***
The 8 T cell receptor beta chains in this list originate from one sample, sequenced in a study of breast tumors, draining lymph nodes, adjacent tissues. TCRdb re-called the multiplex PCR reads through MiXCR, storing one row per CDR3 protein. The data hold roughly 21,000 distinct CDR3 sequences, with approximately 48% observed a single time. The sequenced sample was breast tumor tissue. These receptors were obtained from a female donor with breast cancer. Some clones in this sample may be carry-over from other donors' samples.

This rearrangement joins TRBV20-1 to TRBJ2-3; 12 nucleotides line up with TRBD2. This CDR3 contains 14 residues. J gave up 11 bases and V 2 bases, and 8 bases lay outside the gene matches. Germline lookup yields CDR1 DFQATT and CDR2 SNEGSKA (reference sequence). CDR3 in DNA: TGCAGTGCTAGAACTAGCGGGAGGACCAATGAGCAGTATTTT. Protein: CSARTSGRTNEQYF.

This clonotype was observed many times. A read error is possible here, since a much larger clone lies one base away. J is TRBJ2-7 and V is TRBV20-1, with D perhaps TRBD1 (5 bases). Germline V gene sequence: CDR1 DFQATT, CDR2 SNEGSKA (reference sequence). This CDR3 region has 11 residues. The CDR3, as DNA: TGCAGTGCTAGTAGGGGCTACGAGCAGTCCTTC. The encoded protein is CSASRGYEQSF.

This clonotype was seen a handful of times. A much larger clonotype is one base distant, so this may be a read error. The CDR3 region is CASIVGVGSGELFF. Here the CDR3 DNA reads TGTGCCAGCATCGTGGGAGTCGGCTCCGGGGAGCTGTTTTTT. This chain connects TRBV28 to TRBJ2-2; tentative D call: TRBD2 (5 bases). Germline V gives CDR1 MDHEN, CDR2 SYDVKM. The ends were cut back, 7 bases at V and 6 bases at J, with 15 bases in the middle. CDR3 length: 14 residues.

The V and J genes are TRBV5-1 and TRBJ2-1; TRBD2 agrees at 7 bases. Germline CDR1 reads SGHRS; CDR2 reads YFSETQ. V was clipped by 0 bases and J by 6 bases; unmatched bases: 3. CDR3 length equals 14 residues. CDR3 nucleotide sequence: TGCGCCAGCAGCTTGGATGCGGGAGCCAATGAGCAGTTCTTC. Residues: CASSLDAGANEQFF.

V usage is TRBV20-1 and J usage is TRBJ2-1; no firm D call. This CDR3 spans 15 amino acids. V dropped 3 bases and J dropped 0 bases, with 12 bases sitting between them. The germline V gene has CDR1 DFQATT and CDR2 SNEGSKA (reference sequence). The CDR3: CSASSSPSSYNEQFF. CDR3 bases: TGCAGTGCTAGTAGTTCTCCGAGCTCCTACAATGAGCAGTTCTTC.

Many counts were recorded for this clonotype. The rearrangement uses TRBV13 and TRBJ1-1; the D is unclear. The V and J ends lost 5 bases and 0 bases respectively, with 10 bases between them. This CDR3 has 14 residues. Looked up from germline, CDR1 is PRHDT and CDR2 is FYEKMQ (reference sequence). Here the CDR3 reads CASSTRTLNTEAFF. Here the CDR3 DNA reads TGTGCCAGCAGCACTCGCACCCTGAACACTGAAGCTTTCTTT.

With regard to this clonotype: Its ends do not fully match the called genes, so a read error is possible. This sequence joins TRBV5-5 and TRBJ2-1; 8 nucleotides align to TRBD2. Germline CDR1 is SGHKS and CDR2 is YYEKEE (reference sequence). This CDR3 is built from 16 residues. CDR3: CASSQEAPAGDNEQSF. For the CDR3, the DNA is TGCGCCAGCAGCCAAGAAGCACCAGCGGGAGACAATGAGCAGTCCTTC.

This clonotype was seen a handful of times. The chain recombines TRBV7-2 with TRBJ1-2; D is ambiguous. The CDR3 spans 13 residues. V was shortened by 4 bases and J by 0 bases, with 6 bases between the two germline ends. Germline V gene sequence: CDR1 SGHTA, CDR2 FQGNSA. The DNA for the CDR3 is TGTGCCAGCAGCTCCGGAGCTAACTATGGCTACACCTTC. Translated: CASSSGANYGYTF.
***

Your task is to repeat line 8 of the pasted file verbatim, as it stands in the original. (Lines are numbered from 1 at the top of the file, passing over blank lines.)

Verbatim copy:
With regard to this clonotype: Its ends do not fully match the called genes, so a read error is possible. This sequence joins TRBV5-5 and TRBJ2-1; 8 nucleotides align to TRBD2. Germline CDR1 is SGHKS and CDR2 is YYEKEE (reference sequence). This CDR3 is built from 16 residues. CDR3: CASSQEAPAGDNEQSF. For the CDR3, the DNA is TGCGCCAGCAGCCAAGAAGCACCAGCGGGAGACAATGAGCAGTCCTTC.